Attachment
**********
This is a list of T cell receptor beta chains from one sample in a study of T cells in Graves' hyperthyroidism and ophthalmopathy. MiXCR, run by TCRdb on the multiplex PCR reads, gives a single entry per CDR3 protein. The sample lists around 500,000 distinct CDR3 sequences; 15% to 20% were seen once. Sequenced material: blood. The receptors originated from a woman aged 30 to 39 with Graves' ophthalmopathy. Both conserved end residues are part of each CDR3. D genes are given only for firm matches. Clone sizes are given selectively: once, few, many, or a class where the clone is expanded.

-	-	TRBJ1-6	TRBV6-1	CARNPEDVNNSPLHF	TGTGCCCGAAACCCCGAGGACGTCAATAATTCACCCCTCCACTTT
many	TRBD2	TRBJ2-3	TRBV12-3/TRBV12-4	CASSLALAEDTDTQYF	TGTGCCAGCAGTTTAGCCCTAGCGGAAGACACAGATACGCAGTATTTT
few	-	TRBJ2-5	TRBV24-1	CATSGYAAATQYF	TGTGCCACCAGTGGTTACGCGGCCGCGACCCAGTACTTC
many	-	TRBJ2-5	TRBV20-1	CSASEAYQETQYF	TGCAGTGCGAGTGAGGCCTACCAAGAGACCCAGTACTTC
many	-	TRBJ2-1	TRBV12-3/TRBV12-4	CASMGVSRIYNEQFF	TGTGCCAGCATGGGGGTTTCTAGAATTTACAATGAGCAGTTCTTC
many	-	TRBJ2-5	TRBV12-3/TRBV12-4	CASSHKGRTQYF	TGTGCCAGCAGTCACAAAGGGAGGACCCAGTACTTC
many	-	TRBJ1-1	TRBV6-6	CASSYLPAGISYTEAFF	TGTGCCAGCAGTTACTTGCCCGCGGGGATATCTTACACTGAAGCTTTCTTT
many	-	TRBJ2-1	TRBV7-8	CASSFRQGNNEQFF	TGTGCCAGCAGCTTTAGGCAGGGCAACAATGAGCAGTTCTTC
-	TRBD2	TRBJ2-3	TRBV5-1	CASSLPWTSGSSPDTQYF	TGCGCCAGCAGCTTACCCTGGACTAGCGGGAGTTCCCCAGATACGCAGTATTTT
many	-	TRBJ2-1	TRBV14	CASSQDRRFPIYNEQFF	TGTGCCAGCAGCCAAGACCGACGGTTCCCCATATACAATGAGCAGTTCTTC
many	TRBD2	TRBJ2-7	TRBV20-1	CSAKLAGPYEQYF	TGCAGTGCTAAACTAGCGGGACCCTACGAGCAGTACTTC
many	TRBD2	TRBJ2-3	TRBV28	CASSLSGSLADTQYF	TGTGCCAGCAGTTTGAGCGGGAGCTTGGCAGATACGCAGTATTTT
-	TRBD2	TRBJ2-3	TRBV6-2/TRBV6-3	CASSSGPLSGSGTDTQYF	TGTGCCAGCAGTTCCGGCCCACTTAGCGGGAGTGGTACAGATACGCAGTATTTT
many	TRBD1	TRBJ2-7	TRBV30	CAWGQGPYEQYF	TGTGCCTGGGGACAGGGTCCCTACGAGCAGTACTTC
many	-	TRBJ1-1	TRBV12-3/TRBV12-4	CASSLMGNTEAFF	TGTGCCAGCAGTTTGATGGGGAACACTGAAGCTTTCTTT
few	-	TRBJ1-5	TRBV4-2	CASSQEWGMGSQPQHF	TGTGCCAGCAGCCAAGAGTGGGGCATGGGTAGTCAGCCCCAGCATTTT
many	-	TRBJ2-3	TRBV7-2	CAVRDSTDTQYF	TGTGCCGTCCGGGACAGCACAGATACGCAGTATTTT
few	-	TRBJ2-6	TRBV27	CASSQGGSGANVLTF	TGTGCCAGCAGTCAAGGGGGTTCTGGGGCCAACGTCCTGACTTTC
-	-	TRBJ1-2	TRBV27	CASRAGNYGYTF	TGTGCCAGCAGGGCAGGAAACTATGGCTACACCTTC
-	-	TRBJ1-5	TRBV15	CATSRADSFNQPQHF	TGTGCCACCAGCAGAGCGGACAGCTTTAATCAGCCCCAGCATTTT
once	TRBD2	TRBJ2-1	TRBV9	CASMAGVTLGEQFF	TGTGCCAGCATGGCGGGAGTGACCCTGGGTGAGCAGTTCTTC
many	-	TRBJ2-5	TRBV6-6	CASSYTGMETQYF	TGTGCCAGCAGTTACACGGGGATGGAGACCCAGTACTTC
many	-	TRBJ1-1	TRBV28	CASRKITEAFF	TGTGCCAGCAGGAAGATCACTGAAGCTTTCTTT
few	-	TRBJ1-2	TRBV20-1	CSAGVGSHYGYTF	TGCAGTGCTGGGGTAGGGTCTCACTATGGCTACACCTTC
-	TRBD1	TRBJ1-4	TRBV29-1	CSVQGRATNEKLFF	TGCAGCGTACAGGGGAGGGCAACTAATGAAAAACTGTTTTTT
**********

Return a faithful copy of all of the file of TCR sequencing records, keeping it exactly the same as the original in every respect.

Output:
This is a list of T cell receptor beta chains from one sample in a study of T cells in Graves' hyperthyroidism and ophthalmopathy. MiXCR, run by TCRdb on the multiplex PCR reads, gives a single entry per CDR3 protein. The sample lists around 500,000 distinct CDR3 sequences; 15% to 20% were seen once. Sequenced material: blood. The receptors originated from a woman aged 30 to 39 with Graves' ophthalmopathy. Both conserved end residues are part of each CDR3. D genes are given only for firm matches. Clone sizes are given selectively: once, few, many, or a class where the clone is expanded.

-	-	TRBJ1-6	TRBV6-1	CARNPEDVNNSPLHF	TGTGCCCGAAACCCCGAGGACGTCAATAATTCACCCCTCCACTTT
many	TRBD2	TRBJ2-3	TRBV12-3/TRBV12-4	CASSLALAEDTDTQYF	TGTGCCAGCAGTTTAGCCCTAGCGGAAGACACAGATACGCAGTATTTT
few	-	TRBJ2-5	TRBV24-1	CATSGYAAATQYF	TGTGCCACCAGTGGTTACGCGGCCGCGACCCAGTACTTC
many	-	TRBJ2-5	TRBV20-1	CSASEAYQETQYF	TGCAGTGCGAGTGAGGCCTACCAAGAGACCCAGTACTTC
many	-	TRBJ2-1	TRBV12-3/TRBV12-4	CASMGVSRIYNEQFF	TGTGCCAGCATGGGGGTTTCTAGAATTTACAATGAGCAGTTCTTC
many	-	TRBJ2-5	TRBV12-3/TRBV12-4	CASSHKGRTQYF	TGTGCCAGCAGTCACAAAGGGAGGACCCAGTACTTC
many	-	TRBJ1-1	TRBV6-6	CASSYLPAGISYTEAFF	TGTGCCAGCAGTTACTTGCCCGCGGGGATATCTTACACTGAAGCTTTCTTT
many	-	TRBJ2-1	TRBV7-8	CASSFRQGNNEQFF	TGTGCCAGCAGCTTTAGGCAGGGCAACAATGAGCAGTTCTTC
-	TRBD2	TRBJ2-3	TRBV5-1	CASSLPWTSGSSPDTQYF	TGCGCCAGCAGCTTACCCTGGACTAGCGGGAGTTCCCCAGATACGCAGTATTTT
many	-	TRBJ2-1	TRBV14	CASSQDRRFPIYNEQFF	TGTGCCAGCAGCCAAGACCGACGGTTCCCCATATACAATGAGCAGTTCTTC
many	TRBD2	TRBJ2-7	TRBV20-1	CSAKLAGPYEQYF	TGCAGTGCTAAACTAGCGGGACCCTACGAGCAGTACTTC
many	TRBD2	TRBJ2-3	TRBV28	CASSLSGSLADTQYF	TGTGCCAGCAGTTTGAGCGGGAGCTTGGCAGATACGCAGTATTTT
-	TRBD2	TRBJ2-3	TRBV6-2/TRBV6-3	CASSSGPLSGSGTDTQYF	TGTGCCAGCAGTTCCGGCCCACTTAGCGGGAGTGGTACAGATACGCAGTATTTT
many	TRBD1	TRBJ2-7	TRBV30	CAWGQGPYEQYF	TGTGCCTGGGGACAGGGTCCCTACGAGCAGTACTTC
many	-	TRBJ1-1	TRBV12-3/TRBV12-4	CASSLMGNTEAFF	TGTGCCAGCAGTTTGATGGGGAACACTGAAGCTTTCTTT
few	-	TRBJ1-5	TRBV4-2	CASSQEWGMGSQPQHF	TGTGCCAGCAGCCAAGAGTGGGGCATGGGTAGTCAGCCCCAGCATTTT
many	-	TRBJ2-3	TRBV7-2	CAVRDSTDTQYF	TGTGCCGTCCGGGACAGCACAGATACGCAGTATTTT
few	-	TRBJ2-6	TRBV27	CASSQGGSGANVLTF	TGTGCCAGCAGTCAAGGGGGTTCTGGGGCCAACGTCCTGACTTTC
-	-	TRBJ1-2	TRBV27	CASRAGNYGYTF	TGTGCCAGCAGGGCAGGAAACTATGGCTACACCTTC
-	-	TRBJ1-5	TRBV15	CATSRADSFNQPQHF	TGTGCCACCAGCAGAGCGGACAGCTTTAATCAGCCCCAGCATTTT
once	TRBD2	TRBJ2-1	TRBV9	CASMAGVTLGEQFF	TGTGCCAGCATGGCGGGAGTGACCCTGGGTGAGCAGTTCTTC
many	-	TRBJ2-5	TRBV6-6	CASSYTGMETQYF	TGTGCCAGCAGTTACACGGGGATGGAGACCCAGTACTTC
many	-	TRBJ1-1	TRBV28	CASRKITEAFF	TGTGCCAGCAGGAAGATCACTGAAGCTTTCTTT
few	-	TRBJ1-2	TRBV20-1	CSAGVGSHYGYTF	TGCAGTGCTGGGGTAGGGTCTCACTATGGCTACACCTTC
-	TRBD1	TRBJ1-4	TRBV29-1	CSVQGRATNEKLFF	TGCAGCGTACAGGGGAGGGCAACTAATGAAAAACTGTTTTTT